RE: Senate Bill 16 Relating to the establishment of a school finance commission to study Texas’ funding formula and recommend improvements.
My name is Aaron Smith and I am a policy analyst with Reason Foundation, a non-profit think that conducts public policy research in several areas including education. While Reason is based in Los Angeles, I reside in Houston where I previously spent over five years working for YES Prep Public Charter Schools as senior director of analytics. Much of our work at Reason Foundation is focused on school finance. Specifically, we advocate for states and districts to adopt student-centered funding, which is based on five key principles:
1) Equity: Funding should be based on student need.
2) Portability: Dollars should follow students to the school of their choice.
3) Transparency: Funding systems should be streamlined and accompanied by robust, user-friendly reporting mechanisms.
4) School Autonomy: Dollars should be pushed down to the school level so principals are empowered to make resource allocation decisions.
5) Accountability: Educators should be held accountable for outcomes, not staffing positions or other inputs.
We recently released a policy brief that identified seven key problems with Texas’ funding system and while there isn’t time to detail each of these issues today, I believe that the commission provided by SB 16 would put school finance precisely where it needs to be: front and center. The fact is that nibbling around the edges of reform won’t solve what ails our funding system—we need big, bold ideas.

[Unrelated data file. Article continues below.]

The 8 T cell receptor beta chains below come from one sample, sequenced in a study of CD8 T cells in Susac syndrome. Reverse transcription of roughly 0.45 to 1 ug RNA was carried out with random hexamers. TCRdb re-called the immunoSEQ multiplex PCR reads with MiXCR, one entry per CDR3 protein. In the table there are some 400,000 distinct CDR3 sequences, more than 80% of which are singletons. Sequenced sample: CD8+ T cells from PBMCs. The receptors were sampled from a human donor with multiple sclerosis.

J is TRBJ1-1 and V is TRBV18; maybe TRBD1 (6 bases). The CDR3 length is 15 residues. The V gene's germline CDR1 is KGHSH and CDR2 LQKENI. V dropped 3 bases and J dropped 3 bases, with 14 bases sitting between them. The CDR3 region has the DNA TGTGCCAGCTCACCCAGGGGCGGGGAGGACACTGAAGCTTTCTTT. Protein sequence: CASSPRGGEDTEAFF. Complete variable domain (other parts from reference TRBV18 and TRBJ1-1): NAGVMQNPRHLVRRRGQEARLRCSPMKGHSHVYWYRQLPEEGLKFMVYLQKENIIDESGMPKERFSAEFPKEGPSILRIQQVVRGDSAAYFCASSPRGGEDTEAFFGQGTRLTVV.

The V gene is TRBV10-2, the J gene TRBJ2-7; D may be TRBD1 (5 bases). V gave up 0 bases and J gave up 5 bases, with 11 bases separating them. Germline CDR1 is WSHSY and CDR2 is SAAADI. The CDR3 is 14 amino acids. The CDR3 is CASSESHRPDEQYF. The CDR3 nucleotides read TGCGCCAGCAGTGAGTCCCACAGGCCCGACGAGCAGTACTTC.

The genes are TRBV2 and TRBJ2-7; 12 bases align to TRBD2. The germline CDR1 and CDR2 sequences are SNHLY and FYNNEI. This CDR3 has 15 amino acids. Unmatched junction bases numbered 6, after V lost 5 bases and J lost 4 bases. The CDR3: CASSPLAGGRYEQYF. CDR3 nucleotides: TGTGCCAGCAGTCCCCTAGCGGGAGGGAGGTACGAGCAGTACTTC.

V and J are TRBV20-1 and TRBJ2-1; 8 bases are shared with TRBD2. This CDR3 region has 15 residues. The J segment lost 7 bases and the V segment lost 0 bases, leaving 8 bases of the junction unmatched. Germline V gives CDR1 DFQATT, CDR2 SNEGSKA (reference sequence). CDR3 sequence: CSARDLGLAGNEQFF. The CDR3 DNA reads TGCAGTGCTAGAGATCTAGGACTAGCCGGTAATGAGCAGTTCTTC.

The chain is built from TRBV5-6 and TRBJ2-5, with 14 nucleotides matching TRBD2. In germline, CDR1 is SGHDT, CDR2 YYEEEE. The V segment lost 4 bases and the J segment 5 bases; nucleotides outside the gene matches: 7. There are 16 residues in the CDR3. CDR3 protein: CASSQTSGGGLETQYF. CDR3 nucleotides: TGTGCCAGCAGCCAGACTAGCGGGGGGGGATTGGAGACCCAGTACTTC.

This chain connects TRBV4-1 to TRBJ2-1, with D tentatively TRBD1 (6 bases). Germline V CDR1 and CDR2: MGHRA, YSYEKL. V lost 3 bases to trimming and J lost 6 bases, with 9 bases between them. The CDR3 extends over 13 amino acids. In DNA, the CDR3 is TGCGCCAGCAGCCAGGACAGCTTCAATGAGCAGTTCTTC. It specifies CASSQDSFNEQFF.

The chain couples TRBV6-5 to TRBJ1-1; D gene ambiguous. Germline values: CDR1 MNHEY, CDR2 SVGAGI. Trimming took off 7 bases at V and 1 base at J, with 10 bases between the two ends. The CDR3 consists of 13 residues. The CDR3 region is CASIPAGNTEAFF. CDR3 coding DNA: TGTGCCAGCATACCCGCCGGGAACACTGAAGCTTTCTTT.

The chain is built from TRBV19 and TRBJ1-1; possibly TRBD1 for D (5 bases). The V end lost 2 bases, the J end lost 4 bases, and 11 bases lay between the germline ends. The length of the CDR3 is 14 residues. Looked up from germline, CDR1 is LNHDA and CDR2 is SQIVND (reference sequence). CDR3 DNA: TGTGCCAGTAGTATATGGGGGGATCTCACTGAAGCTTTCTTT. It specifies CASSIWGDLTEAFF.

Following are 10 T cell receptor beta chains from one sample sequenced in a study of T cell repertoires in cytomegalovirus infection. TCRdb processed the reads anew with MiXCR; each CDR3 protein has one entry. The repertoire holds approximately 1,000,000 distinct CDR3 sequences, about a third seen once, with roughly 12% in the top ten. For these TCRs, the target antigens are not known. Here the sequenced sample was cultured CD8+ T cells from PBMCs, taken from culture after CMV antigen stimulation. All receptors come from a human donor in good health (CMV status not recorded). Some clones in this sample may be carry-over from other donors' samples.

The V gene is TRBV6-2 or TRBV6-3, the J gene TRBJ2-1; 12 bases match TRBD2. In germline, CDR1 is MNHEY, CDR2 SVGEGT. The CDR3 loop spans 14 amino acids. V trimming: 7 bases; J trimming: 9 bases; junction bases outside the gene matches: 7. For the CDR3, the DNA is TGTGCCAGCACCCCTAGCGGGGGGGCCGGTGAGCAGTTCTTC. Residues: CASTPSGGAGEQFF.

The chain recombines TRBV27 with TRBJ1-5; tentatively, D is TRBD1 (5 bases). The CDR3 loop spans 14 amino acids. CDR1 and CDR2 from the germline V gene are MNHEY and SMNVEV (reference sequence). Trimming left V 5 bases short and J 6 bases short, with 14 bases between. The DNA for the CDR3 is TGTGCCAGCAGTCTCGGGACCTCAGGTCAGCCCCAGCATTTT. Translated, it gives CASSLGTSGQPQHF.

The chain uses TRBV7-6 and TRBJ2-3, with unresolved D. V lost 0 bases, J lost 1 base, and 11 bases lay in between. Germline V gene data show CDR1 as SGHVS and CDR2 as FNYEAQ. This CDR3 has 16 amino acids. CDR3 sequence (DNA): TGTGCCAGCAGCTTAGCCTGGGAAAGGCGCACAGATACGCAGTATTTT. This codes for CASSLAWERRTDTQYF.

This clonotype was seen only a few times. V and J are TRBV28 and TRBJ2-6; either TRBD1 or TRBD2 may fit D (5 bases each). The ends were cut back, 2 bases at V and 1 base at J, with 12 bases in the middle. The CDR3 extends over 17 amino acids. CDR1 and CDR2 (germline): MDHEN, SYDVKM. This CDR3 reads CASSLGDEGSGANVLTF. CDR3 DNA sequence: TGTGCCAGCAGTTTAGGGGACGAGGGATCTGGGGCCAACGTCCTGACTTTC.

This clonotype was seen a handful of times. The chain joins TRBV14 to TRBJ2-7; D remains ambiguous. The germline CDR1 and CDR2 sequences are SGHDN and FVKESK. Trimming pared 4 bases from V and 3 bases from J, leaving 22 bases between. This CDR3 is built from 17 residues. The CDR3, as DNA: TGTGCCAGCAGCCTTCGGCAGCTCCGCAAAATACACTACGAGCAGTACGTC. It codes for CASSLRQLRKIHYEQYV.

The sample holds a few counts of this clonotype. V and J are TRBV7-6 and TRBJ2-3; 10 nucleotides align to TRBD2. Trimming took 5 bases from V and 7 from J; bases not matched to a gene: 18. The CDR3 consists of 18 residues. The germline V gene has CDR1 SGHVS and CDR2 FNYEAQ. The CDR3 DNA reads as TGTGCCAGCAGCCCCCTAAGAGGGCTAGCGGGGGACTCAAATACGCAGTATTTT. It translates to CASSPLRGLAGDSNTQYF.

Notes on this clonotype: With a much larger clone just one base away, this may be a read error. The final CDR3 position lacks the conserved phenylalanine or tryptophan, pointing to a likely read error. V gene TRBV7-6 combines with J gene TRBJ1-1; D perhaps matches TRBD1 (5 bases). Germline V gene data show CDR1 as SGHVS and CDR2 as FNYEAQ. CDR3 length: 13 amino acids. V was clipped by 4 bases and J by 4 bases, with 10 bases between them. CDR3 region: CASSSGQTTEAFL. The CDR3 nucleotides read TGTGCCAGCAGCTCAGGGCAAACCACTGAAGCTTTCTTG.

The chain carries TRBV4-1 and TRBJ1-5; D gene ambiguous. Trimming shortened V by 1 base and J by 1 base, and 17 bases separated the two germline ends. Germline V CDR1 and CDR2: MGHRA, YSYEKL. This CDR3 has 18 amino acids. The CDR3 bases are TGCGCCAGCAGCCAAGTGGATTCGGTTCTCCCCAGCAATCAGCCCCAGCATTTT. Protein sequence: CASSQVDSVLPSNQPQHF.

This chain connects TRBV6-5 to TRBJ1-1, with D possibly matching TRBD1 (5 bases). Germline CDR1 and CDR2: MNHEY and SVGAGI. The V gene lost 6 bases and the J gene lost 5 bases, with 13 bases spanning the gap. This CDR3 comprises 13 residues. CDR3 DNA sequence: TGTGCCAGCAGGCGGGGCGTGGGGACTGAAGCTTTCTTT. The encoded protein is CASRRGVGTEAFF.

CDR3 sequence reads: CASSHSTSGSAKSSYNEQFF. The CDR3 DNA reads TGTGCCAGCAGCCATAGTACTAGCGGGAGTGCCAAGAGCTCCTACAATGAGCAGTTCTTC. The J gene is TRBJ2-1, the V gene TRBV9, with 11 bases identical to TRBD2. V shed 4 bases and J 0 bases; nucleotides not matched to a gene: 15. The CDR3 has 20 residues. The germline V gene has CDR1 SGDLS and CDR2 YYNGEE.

One such idea that a commission could explore is moving away from Texas’ reliance on local education revenues entirely. Funding education with property taxes violates the principles of student-centered funding by not only creating widespread inequities that often shortchange disadvantaged students, but also erecting barriers to portability and choice. While it’s counterintuitive, centralizing education funding is the best way to facilitate decentralized options such as inter-district transfers, charters and education savings accounts. In this school finance model, ‘local control’ is no longer synonymous with district control but rather ‘parental control.’ While this might sound like a radical idea, local dollars account for only 2% of education revenues in Hawaii where policymakers have enacted bold reforms to create a more equitable and transparent system.
It is painfully obvious that a school finance formula that failed to meet the needs of the 20th century is even less suited for the 21st century. The least we can do for kids is explore ways to address the root of this problem so we can finally move toward a student-centered system.